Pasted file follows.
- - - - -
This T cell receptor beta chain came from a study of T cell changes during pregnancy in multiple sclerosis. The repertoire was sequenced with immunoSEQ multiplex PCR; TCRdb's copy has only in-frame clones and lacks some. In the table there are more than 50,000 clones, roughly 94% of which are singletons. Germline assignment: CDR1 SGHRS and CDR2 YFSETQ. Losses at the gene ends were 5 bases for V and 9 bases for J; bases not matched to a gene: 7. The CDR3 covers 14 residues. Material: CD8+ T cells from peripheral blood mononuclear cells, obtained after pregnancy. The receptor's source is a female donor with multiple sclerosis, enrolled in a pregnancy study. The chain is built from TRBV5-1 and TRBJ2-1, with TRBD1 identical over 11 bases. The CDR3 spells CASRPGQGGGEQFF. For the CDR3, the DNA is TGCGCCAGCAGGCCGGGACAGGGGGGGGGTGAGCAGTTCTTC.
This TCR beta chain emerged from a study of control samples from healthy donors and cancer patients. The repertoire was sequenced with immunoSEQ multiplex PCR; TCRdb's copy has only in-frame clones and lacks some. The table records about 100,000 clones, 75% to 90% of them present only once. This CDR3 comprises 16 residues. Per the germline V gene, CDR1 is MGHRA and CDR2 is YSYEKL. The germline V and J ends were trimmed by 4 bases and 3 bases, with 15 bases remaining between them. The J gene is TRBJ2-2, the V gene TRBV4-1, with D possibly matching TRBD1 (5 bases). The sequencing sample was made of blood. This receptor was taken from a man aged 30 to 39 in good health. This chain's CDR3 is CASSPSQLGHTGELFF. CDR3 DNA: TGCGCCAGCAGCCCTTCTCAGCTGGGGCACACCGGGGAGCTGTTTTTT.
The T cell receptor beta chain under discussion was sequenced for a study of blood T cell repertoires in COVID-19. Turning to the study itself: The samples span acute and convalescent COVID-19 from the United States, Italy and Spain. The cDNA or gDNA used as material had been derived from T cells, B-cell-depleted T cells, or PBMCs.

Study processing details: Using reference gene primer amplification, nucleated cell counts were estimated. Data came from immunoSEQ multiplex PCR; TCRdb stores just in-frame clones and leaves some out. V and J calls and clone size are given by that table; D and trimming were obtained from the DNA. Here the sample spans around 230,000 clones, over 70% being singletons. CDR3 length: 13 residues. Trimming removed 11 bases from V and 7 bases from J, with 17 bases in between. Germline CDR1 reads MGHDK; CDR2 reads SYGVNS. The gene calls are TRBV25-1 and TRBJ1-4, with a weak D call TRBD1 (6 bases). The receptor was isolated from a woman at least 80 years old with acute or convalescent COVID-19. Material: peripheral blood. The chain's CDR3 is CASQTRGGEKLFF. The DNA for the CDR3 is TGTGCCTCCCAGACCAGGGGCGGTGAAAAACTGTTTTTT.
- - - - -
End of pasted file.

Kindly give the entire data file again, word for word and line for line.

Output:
This T cell receptor beta chain came from a study of T cell changes during pregnancy in multiple sclerosis. The repertoire was sequenced with immunoSEQ multiplex PCR; TCRdb's copy has only in-frame clones and lacks some. In the table there are more than 50,000 clones, roughly 94% of which are singletons. Germline assignment: CDR1 SGHRS and CDR2 YFSETQ. Losses at the gene ends were 5 bases for V and 9 bases for J; bases not matched to a gene: 7. The CDR3 covers 14 residues. Material: CD8+ T cells from peripheral blood mononuclear cells, obtained after pregnancy. The receptor's source is a female donor with multiple sclerosis, enrolled in a pregnancy study. The chain is built from TRBV5-1 and TRBJ2-1, with TRBD1 identical over 11 bases. The CDR3 spells CASRPGQGGGEQFF. For the CDR3, the DNA is TGCGCCAGCAGGCCGGGACAGGGGGGGGGTGAGCAGTTCTTC.
This TCR beta chain emerged from a study of control samples from healthy donors and cancer patients. The repertoire was sequenced with immunoSEQ multiplex PCR; TCRdb's copy has only in-frame clones and lacks some. The table records about 100,000 clones, 75% to 90% of them present only once. This CDR3 comprises 16 residues. Per the germline V gene, CDR1 is MGHRA and CDR2 is YSYEKL. The germline V and J ends were trimmed by 4 bases and 3 bases, with 15 bases remaining between them. The J gene is TRBJ2-2, the V gene TRBV4-1, with D possibly matching TRBD1 (5 bases). The sequencing sample was made of blood. This receptor was taken from a man aged 30 to 39 in good health. This chain's CDR3 is CASSPSQLGHTGELFF. CDR3 DNA: TGCGCCAGCAGCCCTTCTCAGCTGGGGCACACCGGGGAGCTGTTTTTT.
The T cell receptor beta chain under discussion was sequenced for a study of blood T cell repertoires in COVID-19. Turning to the study itself: The samples span acute and convalescent COVID-19 from the United States, Italy and Spain. The cDNA or gDNA used as material had been derived from T cells, B-cell-depleted T cells, or PBMCs.

Study processing details: Using reference gene primer amplification, nucleated cell counts were estimated. Data came from immunoSEQ multiplex PCR; TCRdb stores just in-frame clones and leaves some out. V and J calls and clone size are given by that table; D and trimming were obtained from the DNA. Here the sample spans around 230,000 clones, over 70% being singletons. CDR3 length: 13 residues. Trimming removed 11 bases from V and 7 bases from J, with 17 bases in between. Germline CDR1 reads MGHDK; CDR2 reads SYGVNS. The gene calls are TRBV25-1 and TRBJ1-4, with a weak D call TRBD1 (6 bases). The receptor was isolated from a woman at least 80 years old with acute or convalescent COVID-19. Material: peripheral blood. The chain's CDR3 is CASQTRGGEKLFF. The DNA for the CDR3 is TGTGCCTCCCAGACCAGGGGCGGTGAAAAACTGTTTTTT.